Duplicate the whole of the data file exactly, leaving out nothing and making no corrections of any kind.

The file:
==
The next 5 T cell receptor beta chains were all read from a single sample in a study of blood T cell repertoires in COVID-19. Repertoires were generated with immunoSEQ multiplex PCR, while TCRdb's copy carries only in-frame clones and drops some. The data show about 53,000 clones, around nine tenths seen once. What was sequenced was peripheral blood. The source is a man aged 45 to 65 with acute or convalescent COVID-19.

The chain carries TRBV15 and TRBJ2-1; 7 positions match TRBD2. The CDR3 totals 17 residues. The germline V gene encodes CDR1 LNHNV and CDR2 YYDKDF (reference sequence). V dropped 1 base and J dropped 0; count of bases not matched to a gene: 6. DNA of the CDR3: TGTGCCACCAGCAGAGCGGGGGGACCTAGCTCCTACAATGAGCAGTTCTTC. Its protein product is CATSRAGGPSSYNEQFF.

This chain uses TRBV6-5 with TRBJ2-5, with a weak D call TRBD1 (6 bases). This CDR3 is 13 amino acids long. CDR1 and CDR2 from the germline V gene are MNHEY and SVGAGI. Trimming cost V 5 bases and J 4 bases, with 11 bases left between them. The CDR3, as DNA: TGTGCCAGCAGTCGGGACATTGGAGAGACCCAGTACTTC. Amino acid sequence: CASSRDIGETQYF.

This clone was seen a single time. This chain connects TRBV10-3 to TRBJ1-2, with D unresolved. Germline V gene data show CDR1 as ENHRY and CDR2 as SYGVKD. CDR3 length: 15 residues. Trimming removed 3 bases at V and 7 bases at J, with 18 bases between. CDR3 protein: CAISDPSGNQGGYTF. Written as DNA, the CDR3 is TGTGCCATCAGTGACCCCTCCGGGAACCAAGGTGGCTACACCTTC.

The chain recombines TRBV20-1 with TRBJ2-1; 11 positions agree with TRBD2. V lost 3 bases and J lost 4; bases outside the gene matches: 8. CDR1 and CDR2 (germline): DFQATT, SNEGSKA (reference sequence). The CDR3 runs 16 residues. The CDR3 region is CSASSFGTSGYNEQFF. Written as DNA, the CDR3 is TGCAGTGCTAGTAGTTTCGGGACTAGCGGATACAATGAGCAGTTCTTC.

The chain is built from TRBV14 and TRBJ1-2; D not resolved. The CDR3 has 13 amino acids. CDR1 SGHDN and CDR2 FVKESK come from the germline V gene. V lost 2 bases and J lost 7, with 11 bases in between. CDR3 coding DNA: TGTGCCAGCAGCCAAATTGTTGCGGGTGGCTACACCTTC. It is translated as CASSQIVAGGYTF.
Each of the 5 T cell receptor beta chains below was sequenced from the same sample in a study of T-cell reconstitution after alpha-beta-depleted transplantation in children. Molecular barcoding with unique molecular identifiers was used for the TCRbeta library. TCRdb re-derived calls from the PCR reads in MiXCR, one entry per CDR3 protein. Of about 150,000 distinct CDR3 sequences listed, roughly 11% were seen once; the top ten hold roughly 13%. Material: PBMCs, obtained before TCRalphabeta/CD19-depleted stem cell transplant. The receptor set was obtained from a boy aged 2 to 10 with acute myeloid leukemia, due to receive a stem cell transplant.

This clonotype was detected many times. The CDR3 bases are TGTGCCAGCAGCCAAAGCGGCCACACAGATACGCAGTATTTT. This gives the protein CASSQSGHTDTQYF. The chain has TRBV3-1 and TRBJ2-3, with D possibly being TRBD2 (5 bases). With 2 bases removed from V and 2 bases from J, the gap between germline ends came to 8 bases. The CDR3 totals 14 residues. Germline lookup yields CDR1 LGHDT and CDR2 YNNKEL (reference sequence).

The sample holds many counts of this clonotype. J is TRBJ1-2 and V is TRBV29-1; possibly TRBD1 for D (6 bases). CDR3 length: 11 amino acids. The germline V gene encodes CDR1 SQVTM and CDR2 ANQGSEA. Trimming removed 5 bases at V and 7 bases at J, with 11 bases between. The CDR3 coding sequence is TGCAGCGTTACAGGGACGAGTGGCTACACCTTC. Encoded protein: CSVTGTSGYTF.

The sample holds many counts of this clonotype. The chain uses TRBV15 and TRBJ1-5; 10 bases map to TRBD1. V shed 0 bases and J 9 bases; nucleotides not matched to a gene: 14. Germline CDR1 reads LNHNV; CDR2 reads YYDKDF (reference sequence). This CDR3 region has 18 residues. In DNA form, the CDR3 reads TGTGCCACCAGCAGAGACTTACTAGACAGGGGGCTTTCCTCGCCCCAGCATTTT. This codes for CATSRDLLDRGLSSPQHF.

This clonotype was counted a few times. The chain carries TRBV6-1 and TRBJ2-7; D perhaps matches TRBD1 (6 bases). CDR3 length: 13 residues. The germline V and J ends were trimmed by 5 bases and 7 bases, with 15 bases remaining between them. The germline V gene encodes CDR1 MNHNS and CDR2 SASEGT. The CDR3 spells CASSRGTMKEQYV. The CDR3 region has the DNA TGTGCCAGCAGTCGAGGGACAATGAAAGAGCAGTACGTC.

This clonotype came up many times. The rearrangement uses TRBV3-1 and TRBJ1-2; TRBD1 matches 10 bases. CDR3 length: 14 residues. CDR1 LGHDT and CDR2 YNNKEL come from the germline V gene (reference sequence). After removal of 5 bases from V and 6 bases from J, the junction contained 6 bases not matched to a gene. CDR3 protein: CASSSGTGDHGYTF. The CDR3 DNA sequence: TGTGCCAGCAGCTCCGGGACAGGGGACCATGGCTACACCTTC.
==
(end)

The next 5 T cell receptor beta chains were all read from a single sample in a study of blood T cell repertoires in COVID-19. Repertoires were generated with immunoSEQ multiplex PCR, while TCRdb's copy carries only in-frame clones and drops some. The data show about 53,000 clones, around nine tenths seen once. What was sequenced was peripheral blood. The source is a man aged 45 to 65 with acute or convalescent COVID-19.

The chain carries TRBV15 and TRBJ2-1; 7 positions match TRBD2. The CDR3 totals 17 residues. The germline V gene encodes CDR1 LNHNV and CDR2 YYDKDF (reference sequence). V dropped 1 base and J dropped 0; count of bases not matched to a gene: 6. DNA of the CDR3: TGTGCCACCAGCAGAGCGGGGGGACCTAGCTCCTACAATGAGCAGTTCTTC. Its protein product is CATSRAGGPSSYNEQFF.

This chain uses TRBV6-5 with TRBJ2-5, with a weak D call TRBD1 (6 bases). This CDR3 is 13 amino acids long. CDR1 and CDR2 from the germline V gene are MNHEY and SVGAGI. Trimming cost V 5 bases and J 4 bases, with 11 bases left between them. The CDR3, as DNA: TGTGCCAGCAGTCGGGACATTGGAGAGACCCAGTACTTC. Amino acid sequence: CASSRDIGETQYF.

This clone was seen a single time. This chain connects TRBV10-3 to TRBJ1-2, with D unresolved. Germline V gene data show CDR1 as ENHRY and CDR2 as SYGVKD. CDR3 length: 15 residues. Trimming removed 3 bases at V and 7 bases at J, with 18 bases between. CDR3 protein: CAISDPSGNQGGYTF. Written as DNA, the CDR3 is TGTGCCATCAGTGACCCCTCCGGGAACCAAGGTGGCTACACCTTC.

The chain recombines TRBV20-1 with TRBJ2-1; 11 positions agree with TRBD2. V lost 3 bases and J lost 4; bases outside the gene matches: 8. CDR1 and CDR2 (germline): DFQATT, SNEGSKA (reference sequence). The CDR3 runs 16 residues. The CDR3 region is CSASSFGTSGYNEQFF. Written as DNA, the CDR3 is TGCAGTGCTAGTAGTTTCGGGACTAGCGGATACAATGAGCAGTTCTTC.

The chain is built from TRBV14 and TRBJ1-2; D not resolved. The CDR3 has 13 amino acids. CDR1 SGHDN and CDR2 FVKESK come from the germline V gene. V lost 2 bases and J lost 7, with 11 bases in between. CDR3 coding DNA: TGTGCCAGCAGCCAAATTGTTGCGGGTGGCTACACCTTC. It is translated as CASSQIVAGGYTF.
Each of the 5 T cell receptor beta chains below was sequenced from the same sample in a study of T-cell reconstitution after alpha-beta-depleted transplantation in children. Molecular barcoding with unique molecular identifiers was used for the TCRbeta library. TCRdb re-derived calls from the PCR reads in MiXCR, one entry per CDR3 protein. Of about 150,000 distinct CDR3 sequences listed, roughly 11% were seen once; the top ten hold roughly 13%. Material: PBMCs, obtained before TCRalphabeta/CD19-depleted stem cell transplant. The receptor set was obtained from a boy aged 2 to 10 with acute myeloid leukemia, due to receive a stem cell transplant.

This clonotype was detected many times. The CDR3 bases are TGTGCCAGCAGCCAAAGCGGCCACACAGATACGCAGTATTTT. This gives the protein CASSQSGHTDTQYF. The chain has TRBV3-1 and TRBJ2-3, with D possibly being TRBD2 (5 bases). With 2 bases removed from V and 2 bases from J, the gap between germline ends came to 8 bases. The CDR3 totals 14 residues. Germline lookup yields CDR1 LGHDT and CDR2 YNNKEL (reference sequence).

The sample holds many counts of this clonotype. J is TRBJ1-2 and V is TRBV29-1; possibly TRBD1 for D (6 bases). CDR3 length: 11 amino acids. The germline V gene encodes CDR1 SQVTM and CDR2 ANQGSEA. Trimming removed 5 bases at V and 7 bases at J, with 11 bases between. The CDR3 coding sequence is TGCAGCGTTACAGGGACGAGTGGCTACACCTTC. Encoded protein: CSVTGTSGYTF.

The sample holds many counts of this clonotype. The chain uses TRBV15 and TRBJ1-5; 10 bases map to TRBD1. V shed 0 bases and J 9 bases; nucleotides not matched to a gene: 14. Germline CDR1 reads LNHNV; CDR2 reads YYDKDF (reference sequence). This CDR3 region has 18 residues. In DNA form, the CDR3 reads TGTGCCACCAGCAGAGACTTACTAGACAGGGGGCTTTCCTCGCCCCAGCATTTT. This codes for CATSRDLLDRGLSSPQHF.

This clonotype was counted a few times. The chain carries TRBV6-1 and TRBJ2-7; D perhaps matches TRBD1 (6 bases). CDR3 length: 13 residues. The germline V and J ends were trimmed by 5 bases and 7 bases, with 15 bases remaining between them. The germline V gene encodes CDR1 MNHNS and CDR2 SASEGT. The CDR3 spells CASSRGTMKEQYV. The CDR3 region has the DNA TGTGCCAGCAGTCGAGGGACAATGAAAGAGCAGTACGTC.

This clonotype came up many times. The rearrangement uses TRBV3-1 and TRBJ1-2; TRBD1 matches 10 bases. CDR3 length: 14 residues. CDR1 LGHDT and CDR2 YNNKEL come from the germline V gene (reference sequence). After removal of 5 bases from V and 6 bases from J, the junction contained 6 bases not matched to a gene. CDR3 protein: CASSSGTGDHGYTF. The CDR3 DNA sequence: TGTGCCAGCAGCTCCGGGACAGGGGACCATGGCTACACCTTC.